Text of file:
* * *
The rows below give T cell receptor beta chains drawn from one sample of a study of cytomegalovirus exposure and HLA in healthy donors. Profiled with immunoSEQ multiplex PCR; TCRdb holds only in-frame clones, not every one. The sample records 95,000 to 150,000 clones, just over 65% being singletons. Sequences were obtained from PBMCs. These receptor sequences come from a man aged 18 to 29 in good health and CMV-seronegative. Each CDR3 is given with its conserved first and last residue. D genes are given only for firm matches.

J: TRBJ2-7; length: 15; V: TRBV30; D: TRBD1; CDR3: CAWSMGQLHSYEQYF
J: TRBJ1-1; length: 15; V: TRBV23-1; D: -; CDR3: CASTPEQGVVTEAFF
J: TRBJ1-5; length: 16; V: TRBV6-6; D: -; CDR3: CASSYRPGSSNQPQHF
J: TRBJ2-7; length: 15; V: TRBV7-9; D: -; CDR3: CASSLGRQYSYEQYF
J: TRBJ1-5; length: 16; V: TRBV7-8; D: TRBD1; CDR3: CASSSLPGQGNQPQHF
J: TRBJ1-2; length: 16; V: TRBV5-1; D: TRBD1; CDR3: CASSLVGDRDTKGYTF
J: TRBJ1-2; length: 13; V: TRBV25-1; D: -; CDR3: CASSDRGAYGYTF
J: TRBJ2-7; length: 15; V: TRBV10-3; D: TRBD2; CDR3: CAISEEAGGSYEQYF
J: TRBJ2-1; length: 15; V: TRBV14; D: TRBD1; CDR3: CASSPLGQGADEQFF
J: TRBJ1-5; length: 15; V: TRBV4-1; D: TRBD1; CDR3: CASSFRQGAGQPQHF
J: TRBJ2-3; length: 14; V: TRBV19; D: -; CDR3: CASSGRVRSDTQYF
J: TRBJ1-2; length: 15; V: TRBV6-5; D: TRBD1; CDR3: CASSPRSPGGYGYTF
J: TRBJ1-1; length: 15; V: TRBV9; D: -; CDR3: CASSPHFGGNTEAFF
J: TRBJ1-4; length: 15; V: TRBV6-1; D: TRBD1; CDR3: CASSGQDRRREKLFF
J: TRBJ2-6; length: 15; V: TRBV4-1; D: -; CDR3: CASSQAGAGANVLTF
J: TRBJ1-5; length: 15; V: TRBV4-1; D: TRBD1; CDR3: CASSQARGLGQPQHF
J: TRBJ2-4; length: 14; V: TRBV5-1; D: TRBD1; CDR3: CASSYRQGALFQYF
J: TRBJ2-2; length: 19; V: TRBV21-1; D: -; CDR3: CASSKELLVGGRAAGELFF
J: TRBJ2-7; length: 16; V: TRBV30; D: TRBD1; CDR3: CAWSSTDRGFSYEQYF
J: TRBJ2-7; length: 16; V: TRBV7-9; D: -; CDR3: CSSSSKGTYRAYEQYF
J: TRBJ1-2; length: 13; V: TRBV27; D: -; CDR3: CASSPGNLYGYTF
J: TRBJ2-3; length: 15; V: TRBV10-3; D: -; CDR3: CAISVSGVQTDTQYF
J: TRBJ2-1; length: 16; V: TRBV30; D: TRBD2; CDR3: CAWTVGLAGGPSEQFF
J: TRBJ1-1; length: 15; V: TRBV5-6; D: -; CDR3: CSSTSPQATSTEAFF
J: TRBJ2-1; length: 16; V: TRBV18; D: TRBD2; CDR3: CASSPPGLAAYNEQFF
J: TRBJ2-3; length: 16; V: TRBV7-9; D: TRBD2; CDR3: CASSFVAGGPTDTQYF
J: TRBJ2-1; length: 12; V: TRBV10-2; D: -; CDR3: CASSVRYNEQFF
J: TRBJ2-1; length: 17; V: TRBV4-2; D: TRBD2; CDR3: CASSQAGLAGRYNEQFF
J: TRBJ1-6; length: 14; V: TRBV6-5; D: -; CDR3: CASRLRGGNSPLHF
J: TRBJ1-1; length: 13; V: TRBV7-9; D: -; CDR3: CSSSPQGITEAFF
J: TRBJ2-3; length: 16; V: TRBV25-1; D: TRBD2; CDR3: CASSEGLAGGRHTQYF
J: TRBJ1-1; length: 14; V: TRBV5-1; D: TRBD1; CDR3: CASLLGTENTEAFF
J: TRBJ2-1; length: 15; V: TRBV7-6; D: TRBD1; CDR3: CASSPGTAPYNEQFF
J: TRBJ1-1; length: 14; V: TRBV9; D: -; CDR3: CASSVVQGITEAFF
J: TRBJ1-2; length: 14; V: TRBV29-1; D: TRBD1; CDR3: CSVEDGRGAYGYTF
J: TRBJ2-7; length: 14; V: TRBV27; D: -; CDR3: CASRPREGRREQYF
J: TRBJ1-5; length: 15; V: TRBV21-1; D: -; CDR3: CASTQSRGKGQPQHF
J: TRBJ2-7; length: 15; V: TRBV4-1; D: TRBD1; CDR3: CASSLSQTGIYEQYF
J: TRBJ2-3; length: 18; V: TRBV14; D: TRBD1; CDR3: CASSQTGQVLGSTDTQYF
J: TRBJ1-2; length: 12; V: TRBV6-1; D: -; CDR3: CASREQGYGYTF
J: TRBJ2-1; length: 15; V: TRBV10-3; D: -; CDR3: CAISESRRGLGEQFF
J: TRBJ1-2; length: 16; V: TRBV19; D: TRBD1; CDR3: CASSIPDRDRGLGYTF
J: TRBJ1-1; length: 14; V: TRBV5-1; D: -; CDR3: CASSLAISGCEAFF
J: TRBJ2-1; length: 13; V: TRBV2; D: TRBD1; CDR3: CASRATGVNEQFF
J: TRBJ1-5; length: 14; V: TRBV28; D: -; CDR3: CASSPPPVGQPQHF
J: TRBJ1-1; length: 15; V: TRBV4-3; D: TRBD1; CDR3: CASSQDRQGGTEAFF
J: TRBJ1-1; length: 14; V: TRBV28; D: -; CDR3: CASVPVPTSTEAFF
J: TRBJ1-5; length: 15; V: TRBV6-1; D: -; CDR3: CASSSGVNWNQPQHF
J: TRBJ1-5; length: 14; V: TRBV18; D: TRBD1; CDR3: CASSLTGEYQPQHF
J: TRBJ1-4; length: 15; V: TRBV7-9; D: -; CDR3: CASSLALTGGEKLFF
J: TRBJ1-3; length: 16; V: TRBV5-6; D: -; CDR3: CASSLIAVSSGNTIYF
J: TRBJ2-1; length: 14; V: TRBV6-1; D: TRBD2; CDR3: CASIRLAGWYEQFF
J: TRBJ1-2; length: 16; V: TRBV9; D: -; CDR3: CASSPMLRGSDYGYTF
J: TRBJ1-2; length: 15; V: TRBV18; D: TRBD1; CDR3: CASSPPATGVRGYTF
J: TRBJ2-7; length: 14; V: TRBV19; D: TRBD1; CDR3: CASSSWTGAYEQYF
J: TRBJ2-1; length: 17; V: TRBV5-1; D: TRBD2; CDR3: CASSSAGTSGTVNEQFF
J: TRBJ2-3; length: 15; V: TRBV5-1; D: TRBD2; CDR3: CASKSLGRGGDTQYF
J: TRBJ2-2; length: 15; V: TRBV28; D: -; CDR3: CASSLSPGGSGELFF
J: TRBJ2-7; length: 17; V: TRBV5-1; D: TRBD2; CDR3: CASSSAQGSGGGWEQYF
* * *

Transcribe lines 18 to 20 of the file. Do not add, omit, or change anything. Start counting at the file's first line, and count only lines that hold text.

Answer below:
J: TRBJ2-4; length: 14; V: TRBV5-1; D: TRBD1; CDR3: CASSYRQGALFQYF
J: TRBJ2-2; length: 19; V: TRBV21-1; D: -; CDR3: CASSKELLVGGRAAGELFF
J: TRBJ2-7; length: 16; V: TRBV30; D: TRBD1; CDR3: CAWSSTDRGFSYEQYF